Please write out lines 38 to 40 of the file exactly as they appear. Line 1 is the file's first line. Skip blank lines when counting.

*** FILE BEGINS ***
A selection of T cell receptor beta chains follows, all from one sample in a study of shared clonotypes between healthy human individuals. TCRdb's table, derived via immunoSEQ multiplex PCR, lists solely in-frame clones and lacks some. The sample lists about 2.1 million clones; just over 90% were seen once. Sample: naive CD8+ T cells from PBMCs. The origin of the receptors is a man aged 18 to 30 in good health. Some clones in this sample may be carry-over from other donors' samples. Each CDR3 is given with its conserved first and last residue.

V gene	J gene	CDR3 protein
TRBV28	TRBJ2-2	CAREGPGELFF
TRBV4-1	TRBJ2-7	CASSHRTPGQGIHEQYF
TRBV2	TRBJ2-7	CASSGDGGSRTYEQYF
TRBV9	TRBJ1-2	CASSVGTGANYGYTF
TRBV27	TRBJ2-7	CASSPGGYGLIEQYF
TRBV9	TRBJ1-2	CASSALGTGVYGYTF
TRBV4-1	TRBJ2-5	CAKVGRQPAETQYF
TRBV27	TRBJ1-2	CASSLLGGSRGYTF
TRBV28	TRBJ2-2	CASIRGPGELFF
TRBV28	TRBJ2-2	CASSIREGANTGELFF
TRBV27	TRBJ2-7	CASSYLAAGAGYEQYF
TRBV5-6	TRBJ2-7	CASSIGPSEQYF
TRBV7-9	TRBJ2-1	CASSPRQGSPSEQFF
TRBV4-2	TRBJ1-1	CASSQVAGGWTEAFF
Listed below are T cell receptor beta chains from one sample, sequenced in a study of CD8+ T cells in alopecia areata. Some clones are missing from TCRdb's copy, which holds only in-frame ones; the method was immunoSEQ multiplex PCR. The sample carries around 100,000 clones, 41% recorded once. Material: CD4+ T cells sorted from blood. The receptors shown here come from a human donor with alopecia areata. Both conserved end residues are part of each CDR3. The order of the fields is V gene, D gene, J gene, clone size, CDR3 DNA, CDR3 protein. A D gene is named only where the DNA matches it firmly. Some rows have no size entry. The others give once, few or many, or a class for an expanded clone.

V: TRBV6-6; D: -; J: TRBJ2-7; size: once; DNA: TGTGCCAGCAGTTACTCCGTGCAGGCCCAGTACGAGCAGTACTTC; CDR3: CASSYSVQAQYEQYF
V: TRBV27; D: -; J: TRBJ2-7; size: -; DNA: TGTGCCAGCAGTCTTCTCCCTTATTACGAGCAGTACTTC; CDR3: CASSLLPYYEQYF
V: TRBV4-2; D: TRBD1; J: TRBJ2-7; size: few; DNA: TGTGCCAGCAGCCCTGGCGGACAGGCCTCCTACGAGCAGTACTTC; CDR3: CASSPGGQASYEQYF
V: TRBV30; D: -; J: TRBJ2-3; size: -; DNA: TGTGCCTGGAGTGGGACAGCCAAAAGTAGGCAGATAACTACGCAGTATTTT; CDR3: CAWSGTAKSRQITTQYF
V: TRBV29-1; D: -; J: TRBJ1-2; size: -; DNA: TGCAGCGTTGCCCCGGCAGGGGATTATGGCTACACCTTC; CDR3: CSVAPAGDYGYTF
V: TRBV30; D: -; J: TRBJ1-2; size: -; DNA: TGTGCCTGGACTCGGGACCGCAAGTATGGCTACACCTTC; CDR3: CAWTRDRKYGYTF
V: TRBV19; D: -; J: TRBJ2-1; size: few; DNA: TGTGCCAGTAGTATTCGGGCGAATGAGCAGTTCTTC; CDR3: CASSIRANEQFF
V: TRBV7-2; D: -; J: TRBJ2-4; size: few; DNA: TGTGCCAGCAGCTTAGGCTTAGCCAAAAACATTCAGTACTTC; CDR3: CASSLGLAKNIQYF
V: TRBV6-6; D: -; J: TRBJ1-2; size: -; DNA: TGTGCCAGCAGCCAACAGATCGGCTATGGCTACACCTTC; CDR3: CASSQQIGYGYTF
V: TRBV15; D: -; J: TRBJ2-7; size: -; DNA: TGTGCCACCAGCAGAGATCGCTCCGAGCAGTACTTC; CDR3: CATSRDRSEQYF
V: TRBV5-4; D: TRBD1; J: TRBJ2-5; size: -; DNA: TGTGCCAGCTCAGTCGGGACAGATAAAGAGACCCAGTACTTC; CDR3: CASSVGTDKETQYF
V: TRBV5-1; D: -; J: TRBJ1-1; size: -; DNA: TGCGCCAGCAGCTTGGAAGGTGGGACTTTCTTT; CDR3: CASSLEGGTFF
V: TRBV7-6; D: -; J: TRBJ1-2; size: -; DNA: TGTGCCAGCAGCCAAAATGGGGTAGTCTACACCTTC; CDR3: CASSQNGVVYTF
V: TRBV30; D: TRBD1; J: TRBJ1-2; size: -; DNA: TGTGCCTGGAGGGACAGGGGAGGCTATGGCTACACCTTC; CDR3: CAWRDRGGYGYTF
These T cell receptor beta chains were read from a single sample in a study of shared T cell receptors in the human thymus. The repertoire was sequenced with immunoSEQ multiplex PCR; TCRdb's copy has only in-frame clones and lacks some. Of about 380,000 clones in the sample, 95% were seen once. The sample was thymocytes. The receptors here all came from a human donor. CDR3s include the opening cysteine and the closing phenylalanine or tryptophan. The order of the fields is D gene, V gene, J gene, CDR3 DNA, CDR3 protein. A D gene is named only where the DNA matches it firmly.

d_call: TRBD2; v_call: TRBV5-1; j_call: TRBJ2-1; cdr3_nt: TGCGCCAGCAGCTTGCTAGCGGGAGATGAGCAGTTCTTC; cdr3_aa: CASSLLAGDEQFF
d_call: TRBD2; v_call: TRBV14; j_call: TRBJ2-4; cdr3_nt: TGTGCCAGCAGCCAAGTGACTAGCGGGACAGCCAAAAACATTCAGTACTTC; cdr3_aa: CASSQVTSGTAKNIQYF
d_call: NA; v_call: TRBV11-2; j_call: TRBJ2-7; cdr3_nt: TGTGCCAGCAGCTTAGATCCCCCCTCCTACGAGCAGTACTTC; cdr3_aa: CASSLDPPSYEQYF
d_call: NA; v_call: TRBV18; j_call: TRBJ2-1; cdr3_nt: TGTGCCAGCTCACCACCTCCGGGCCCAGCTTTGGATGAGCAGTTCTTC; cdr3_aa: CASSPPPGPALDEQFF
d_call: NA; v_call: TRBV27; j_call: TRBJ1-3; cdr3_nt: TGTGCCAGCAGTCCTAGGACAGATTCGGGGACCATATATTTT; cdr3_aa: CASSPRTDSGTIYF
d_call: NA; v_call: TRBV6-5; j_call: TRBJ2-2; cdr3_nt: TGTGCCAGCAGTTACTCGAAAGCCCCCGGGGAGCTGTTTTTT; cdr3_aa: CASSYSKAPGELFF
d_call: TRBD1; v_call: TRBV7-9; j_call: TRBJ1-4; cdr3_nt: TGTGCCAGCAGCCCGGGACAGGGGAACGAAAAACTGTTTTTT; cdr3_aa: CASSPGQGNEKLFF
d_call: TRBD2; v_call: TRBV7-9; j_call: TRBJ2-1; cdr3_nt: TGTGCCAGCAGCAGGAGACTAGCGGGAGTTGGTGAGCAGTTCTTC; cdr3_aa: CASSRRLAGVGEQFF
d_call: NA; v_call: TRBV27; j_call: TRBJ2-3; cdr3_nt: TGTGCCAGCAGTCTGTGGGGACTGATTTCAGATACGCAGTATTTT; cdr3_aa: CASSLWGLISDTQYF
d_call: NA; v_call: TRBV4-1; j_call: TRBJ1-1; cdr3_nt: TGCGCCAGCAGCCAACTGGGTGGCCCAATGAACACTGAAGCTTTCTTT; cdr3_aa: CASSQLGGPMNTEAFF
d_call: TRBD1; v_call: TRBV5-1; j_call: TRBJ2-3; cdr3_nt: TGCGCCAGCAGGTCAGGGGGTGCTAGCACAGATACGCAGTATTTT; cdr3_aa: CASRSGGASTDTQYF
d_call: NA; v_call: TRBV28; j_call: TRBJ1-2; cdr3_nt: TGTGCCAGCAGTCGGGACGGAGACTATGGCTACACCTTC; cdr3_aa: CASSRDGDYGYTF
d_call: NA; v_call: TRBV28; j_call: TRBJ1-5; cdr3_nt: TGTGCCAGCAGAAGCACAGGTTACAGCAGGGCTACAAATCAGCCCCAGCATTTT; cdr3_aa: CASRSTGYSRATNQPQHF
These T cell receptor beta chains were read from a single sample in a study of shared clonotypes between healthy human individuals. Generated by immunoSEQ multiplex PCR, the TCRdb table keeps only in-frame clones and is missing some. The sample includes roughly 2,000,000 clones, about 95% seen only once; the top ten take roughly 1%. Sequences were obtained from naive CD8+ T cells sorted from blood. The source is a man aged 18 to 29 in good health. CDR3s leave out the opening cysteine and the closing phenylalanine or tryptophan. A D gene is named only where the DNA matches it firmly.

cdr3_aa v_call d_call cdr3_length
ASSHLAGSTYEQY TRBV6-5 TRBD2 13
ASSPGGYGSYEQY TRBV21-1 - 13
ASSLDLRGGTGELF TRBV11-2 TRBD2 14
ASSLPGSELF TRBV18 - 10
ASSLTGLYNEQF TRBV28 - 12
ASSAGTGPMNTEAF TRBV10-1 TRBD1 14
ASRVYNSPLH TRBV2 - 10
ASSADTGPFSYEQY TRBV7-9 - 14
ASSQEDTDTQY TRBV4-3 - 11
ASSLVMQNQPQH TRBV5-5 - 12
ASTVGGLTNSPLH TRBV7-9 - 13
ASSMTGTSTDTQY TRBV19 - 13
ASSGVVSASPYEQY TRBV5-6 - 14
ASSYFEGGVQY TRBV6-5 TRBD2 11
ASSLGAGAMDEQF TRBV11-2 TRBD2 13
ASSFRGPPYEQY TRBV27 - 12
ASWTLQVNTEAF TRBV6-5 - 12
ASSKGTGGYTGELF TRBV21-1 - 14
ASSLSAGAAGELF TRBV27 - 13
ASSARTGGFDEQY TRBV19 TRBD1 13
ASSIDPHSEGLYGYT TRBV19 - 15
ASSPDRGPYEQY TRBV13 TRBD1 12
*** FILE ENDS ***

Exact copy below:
d_call: NA; v_call: TRBV6-5; j_call: TRBJ2-2; cdr3_nt: TGTGCCAGCAGTTACTCGAAAGCCCCCGGGGAGCTGTTTTTT; cdr3_aa: CASSYSKAPGELFF
d_call: TRBD1; v_call: TRBV7-9; j_call: TRBJ1-4; cdr3_nt: TGTGCCAGCAGCCCGGGACAGGGGAACGAAAAACTGTTTTTT; cdr3_aa: CASSPGQGNEKLFF
d_call: TRBD2; v_call: TRBV7-9; j_call: TRBJ2-1; cdr3_nt: TGTGCCAGCAGCAGGAGACTAGCGGGAGTTGGTGAGCAGTTCTTC; cdr3_aa: CASSRRLAGVGEQFF